Government would require greater fiscal discipline than it currently demonstrates if it were to turn to the International Monetary Fund (IMF) for a bailout, says Acting Governor of the Central Bank of Barbados Cleviston Haynes.
Haynes Tuesday told journalists at his news conference to report on the island’s economic performance for the first quarter he was not prepared to give Minister of Finance Chris Sinckler policy advice in public.
However, with leading economists, including former Prime Minister Owen Arthur and Haynes’ former boss Dr DeLisle Worrell advising the Freundel Stuart administration to seek help from the IMF, the Acting Governor said an adjustment programme from the Washington-based lending institution was an option Government could choose to exercise.
The Stuart administration has already ruled out going the IMF route.
“We mustn’t treat the question of going to the IMF as a panacea because going to the Fund requires even greater discipline than we have been talking about previously. And we need to demonstrate that discipline ourselves. So whether or not we go to the IMF there is a need for strong fiscal adjustment,” Haynes explained.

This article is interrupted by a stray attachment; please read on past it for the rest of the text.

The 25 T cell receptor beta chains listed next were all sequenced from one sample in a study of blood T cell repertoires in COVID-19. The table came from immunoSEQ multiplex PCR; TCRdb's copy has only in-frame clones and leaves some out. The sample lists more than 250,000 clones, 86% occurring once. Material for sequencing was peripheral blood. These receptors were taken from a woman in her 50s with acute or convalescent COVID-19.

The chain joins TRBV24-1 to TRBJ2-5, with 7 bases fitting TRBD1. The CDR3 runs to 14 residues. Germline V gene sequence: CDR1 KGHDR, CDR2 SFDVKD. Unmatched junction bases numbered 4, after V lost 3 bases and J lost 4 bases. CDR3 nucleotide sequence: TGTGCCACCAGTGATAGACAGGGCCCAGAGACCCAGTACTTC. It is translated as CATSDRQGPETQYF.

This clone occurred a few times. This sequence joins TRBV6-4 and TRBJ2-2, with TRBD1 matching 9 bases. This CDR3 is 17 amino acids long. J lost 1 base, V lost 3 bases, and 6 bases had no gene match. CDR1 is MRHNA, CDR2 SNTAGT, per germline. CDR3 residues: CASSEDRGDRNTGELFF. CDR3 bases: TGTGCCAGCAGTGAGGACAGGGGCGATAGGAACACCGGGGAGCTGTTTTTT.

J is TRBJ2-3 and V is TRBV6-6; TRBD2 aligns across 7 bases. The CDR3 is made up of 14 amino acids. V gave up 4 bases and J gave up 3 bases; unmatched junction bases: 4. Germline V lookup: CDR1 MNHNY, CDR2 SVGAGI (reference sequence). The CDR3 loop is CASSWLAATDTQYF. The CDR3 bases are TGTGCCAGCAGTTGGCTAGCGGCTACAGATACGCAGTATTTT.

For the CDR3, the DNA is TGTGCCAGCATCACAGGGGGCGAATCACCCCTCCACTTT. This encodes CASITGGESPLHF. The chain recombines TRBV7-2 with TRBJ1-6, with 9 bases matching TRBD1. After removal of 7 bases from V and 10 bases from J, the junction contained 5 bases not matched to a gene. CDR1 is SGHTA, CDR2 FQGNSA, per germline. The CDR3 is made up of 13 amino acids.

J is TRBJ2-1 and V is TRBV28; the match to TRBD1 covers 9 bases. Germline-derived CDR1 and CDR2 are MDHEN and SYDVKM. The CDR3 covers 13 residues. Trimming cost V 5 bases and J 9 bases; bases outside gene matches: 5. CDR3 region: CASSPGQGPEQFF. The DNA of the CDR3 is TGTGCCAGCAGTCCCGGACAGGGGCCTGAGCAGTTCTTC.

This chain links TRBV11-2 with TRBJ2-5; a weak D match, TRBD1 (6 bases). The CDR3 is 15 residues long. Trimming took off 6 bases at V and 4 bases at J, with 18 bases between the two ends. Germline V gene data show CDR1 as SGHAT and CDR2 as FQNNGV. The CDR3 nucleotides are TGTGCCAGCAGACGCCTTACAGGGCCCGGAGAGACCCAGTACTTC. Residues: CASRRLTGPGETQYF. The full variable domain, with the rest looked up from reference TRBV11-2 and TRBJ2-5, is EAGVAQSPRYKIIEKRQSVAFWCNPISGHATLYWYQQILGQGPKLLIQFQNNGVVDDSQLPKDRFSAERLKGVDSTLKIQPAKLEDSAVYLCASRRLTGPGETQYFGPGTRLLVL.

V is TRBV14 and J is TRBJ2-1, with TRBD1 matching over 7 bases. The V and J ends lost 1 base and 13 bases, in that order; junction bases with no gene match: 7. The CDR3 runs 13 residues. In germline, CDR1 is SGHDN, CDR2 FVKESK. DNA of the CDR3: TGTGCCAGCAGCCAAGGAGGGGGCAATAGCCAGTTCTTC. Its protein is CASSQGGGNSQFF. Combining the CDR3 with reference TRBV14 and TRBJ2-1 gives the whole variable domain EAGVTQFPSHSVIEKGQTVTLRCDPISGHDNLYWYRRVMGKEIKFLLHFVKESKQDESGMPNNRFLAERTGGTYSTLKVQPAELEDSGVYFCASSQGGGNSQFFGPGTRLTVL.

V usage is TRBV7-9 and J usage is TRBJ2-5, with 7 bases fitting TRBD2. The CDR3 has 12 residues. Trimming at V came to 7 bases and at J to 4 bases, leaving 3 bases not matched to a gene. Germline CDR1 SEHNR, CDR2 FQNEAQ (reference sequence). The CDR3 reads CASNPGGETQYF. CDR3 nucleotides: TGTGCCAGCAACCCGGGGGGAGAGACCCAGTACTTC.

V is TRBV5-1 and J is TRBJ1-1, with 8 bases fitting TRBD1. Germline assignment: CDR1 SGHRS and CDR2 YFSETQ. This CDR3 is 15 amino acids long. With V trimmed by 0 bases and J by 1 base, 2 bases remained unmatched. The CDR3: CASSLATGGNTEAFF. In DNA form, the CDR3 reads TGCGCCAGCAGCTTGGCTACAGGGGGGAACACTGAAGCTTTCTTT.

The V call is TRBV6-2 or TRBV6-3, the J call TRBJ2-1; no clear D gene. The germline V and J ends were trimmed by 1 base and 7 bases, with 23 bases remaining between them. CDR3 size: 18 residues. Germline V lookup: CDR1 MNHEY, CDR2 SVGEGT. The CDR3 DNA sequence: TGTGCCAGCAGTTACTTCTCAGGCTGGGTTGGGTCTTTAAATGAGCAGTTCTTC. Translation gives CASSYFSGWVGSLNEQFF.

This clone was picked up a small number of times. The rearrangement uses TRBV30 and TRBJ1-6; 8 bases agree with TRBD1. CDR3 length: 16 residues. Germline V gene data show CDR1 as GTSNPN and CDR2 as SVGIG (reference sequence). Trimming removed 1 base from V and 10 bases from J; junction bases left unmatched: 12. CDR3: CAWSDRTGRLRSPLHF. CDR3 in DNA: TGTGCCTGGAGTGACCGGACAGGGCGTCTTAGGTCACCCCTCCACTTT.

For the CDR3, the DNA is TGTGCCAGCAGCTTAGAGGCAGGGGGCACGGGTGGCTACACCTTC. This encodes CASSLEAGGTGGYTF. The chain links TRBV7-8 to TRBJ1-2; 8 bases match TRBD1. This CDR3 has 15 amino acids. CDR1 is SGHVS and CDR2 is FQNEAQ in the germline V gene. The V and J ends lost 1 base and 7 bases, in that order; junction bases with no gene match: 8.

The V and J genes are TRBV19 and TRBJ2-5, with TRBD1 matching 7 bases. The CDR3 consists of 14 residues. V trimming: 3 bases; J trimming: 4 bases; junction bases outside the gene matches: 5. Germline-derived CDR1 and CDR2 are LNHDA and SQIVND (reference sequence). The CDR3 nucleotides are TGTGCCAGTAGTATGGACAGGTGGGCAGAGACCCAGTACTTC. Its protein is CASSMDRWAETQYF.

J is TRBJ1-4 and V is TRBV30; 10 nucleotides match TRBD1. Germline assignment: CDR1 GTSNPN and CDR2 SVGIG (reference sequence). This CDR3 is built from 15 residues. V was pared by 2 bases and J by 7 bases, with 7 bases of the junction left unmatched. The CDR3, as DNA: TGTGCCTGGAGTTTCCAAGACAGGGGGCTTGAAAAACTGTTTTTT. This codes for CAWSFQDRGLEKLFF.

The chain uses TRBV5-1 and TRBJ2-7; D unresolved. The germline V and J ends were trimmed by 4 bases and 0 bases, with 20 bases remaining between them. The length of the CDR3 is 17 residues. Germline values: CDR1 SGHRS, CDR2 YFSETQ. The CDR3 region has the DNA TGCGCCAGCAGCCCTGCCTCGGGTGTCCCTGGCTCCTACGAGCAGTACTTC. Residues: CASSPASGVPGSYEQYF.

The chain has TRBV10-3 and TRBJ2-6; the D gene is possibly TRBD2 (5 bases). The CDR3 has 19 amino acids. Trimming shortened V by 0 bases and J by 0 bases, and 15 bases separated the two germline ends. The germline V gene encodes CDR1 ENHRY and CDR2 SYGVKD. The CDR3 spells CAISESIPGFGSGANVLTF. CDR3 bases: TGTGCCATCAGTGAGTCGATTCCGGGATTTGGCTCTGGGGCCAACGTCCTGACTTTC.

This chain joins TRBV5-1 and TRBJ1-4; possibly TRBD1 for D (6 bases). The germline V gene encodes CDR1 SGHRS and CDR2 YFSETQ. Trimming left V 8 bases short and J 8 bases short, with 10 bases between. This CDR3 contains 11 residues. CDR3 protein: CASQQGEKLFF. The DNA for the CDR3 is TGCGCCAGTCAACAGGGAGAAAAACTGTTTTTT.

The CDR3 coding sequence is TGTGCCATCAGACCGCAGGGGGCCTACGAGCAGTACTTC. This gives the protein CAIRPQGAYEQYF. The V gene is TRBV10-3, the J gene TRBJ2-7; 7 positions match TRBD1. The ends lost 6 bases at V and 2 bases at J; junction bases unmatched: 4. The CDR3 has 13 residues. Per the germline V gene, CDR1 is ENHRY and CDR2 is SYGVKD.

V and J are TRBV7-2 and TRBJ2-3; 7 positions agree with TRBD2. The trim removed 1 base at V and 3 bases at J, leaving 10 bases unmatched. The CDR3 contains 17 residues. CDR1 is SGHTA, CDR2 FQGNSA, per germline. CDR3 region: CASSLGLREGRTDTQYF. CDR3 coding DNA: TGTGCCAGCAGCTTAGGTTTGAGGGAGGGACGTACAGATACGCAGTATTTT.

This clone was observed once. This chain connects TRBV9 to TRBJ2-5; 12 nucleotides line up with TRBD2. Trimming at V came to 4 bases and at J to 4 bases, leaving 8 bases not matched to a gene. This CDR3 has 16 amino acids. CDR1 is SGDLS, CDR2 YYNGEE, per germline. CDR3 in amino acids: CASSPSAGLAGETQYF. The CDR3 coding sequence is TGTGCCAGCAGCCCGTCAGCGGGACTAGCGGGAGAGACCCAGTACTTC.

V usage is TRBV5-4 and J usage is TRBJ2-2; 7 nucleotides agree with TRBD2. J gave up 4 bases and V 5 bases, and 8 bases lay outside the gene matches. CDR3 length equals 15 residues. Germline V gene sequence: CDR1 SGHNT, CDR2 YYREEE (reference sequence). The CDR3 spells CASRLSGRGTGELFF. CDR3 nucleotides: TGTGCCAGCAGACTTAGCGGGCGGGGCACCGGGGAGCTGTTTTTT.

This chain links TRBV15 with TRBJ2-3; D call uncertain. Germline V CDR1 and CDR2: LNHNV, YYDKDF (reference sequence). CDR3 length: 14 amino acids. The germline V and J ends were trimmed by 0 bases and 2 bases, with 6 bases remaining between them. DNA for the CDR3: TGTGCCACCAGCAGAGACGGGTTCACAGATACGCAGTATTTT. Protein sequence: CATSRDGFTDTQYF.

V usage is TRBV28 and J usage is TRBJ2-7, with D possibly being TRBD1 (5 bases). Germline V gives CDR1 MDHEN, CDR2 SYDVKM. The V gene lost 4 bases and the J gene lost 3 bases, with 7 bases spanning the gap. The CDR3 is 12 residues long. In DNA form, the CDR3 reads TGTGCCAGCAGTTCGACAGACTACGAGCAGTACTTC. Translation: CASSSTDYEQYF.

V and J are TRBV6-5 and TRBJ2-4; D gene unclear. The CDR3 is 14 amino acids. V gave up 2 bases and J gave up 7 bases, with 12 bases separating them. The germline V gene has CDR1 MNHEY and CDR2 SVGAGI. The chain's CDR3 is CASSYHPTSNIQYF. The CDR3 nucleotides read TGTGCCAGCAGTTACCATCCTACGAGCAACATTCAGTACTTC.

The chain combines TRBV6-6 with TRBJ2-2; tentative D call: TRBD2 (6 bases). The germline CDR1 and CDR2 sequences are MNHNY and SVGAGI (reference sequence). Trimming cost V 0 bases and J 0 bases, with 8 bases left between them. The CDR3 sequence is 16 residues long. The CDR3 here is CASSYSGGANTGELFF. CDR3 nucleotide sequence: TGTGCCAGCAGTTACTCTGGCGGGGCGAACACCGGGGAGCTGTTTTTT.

“If we are honest with ourselves, even though we have taken a number of initiatives, we have not been able to achieve all of the objectives that we have set for ourselves in recent years and that becomes a worry for us and those who are looking on at what we are doing.
“We have not been able to reduce the deficit as quickly as we would have wanted – we have had issues of execution – so the economy has not grown in the way that it was forecast that it would. So these are things we have to address.”
Haynes suggested that since the Stuart-led Government was still struggling to exercise fiscal discipline with its own homegrown approach, it would be almost impossible for Government to apply fiscal obedience when it came to an IMF adjustment programme.
In any event, he said, there were several pertinent challenges that Government must address whether or not it seeks IMF assistance.
These challenges include bringing down the fiscal deficit, the restoration of the international reserves, the creation of a framework for promoting and creating economic activity and lowering the country’s debt, he said.
In addition, the Central Bank official agreed that in order to maintain some of the vital social services that Barbadians enjoyed over the years, there must be “some adjustments” over time, given that some “entitlement programmes” had grown “quite significantly”.
“Therefore we have to review and see the extent to which some change is required in those programmes. But if we don’t address our fiscal issues then our adjustment could become what I call disorderly, and a disorderly adjustment is in no one’s interest,” Haynes cautioned.